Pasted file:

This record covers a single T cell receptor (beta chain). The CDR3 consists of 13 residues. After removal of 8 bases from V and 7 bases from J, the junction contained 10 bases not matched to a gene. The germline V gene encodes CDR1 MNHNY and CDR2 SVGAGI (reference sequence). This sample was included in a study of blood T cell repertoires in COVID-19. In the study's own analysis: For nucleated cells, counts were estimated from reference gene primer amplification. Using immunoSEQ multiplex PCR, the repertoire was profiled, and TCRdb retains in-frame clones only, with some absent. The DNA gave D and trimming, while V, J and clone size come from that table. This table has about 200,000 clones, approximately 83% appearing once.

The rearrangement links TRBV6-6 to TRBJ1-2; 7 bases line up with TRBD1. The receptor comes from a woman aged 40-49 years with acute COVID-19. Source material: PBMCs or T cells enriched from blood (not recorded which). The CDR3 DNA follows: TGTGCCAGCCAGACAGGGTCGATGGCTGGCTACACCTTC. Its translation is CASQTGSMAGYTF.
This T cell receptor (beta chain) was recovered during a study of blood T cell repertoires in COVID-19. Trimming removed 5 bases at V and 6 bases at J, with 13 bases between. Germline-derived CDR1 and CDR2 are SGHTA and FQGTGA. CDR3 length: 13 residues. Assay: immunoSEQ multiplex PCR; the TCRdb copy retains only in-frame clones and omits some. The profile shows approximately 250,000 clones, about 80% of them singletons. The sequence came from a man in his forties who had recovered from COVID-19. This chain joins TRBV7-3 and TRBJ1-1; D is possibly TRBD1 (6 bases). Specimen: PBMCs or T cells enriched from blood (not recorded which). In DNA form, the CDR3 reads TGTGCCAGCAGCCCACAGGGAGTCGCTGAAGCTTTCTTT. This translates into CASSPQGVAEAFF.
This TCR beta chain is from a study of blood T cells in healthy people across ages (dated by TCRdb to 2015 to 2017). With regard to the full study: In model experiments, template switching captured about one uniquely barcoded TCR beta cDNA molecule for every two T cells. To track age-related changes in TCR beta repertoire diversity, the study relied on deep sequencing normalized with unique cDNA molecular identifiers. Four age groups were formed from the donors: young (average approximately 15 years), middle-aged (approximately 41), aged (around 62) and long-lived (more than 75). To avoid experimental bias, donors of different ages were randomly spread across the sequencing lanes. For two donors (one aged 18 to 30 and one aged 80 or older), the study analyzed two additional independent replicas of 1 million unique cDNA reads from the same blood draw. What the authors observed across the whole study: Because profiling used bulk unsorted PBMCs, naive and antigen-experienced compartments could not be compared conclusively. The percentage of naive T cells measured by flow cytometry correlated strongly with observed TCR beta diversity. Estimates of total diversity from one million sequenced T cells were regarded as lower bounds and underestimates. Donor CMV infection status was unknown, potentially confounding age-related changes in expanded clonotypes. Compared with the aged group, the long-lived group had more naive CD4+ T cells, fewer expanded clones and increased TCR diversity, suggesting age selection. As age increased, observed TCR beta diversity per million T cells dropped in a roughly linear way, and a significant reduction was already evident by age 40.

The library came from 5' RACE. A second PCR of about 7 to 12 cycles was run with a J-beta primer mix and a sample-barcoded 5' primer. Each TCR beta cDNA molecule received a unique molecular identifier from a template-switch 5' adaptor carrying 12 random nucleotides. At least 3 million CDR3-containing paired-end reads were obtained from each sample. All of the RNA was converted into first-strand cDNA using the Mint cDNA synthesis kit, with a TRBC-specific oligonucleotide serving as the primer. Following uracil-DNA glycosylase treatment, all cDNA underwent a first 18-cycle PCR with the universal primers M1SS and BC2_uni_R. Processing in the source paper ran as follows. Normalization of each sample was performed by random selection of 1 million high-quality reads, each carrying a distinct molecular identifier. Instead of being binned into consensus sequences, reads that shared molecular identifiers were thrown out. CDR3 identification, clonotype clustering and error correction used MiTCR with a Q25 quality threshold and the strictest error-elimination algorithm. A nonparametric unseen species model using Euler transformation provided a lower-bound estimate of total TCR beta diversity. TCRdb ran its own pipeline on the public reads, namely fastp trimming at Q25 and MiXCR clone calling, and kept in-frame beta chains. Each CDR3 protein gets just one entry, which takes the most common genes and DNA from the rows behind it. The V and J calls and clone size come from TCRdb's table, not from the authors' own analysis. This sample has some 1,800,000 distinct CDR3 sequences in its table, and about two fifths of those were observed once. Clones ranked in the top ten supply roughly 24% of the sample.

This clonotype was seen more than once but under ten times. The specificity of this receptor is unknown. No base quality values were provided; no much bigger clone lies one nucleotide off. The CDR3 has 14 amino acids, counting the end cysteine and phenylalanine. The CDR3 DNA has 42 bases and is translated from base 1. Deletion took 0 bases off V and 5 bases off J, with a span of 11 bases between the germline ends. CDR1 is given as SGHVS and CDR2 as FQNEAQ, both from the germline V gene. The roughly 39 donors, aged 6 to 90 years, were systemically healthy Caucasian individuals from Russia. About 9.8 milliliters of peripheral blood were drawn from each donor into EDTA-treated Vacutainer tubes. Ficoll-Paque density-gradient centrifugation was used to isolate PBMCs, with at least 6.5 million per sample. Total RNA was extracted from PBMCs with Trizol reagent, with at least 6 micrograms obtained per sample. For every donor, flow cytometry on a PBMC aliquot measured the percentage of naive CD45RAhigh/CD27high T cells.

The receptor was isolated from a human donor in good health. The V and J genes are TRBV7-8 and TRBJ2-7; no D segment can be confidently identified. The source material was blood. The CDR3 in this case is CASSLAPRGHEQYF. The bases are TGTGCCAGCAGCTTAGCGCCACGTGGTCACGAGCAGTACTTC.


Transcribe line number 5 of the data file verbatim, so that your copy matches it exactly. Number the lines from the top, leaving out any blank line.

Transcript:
The library came from 5' RACE. A second PCR of about 7 to 12 cycles was run with a J-beta primer mix and a sample-barcoded 5' primer. Each TCR beta cDNA molecule received a unique molecular identifier from a template-switch 5' adaptor carrying 12 random nucleotides. At least 3 million CDR3-containing paired-end reads were obtained from each sample. All of the RNA was converted into first-strand cDNA using the Mint cDNA synthesis kit, with a TRBC-specific oligonucleotide serving as the primer. Following uracil-DNA glycosylase treatment, all cDNA underwent a first 18-cycle PCR with the universal primers M1SS and BC2_uni_R. Processing in the source paper ran as follows. Normalization of each sample was performed by random selection of 1 million high-quality reads, each carrying a distinct molecular identifier. Instead of being binned into consensus sequences, reads that shared molecular identifiers were thrown out. CDR3 identification, clonotype clustering and error correction used MiTCR with a Q25 quality threshold and the strictest error-elimination algorithm. A nonparametric unseen species model using Euler transformation provided a lower-bound estimate of total TCR beta diversity. TCRdb ran its own pipeline on the public reads, namely fastp trimming at Q25 and MiXCR clone calling, and kept in-frame beta chains. Each CDR3 protein gets just one entry, which takes the most common genes and DNA from the rows behind it. The V and J calls and clone size come from TCRdb's table, not from the authors' own analysis. This sample has some 1,800,000 distinct CDR3 sequences in its table, and about two fifths of those were observed once. Clones ranked in the top ten supply roughly 24% of the sample.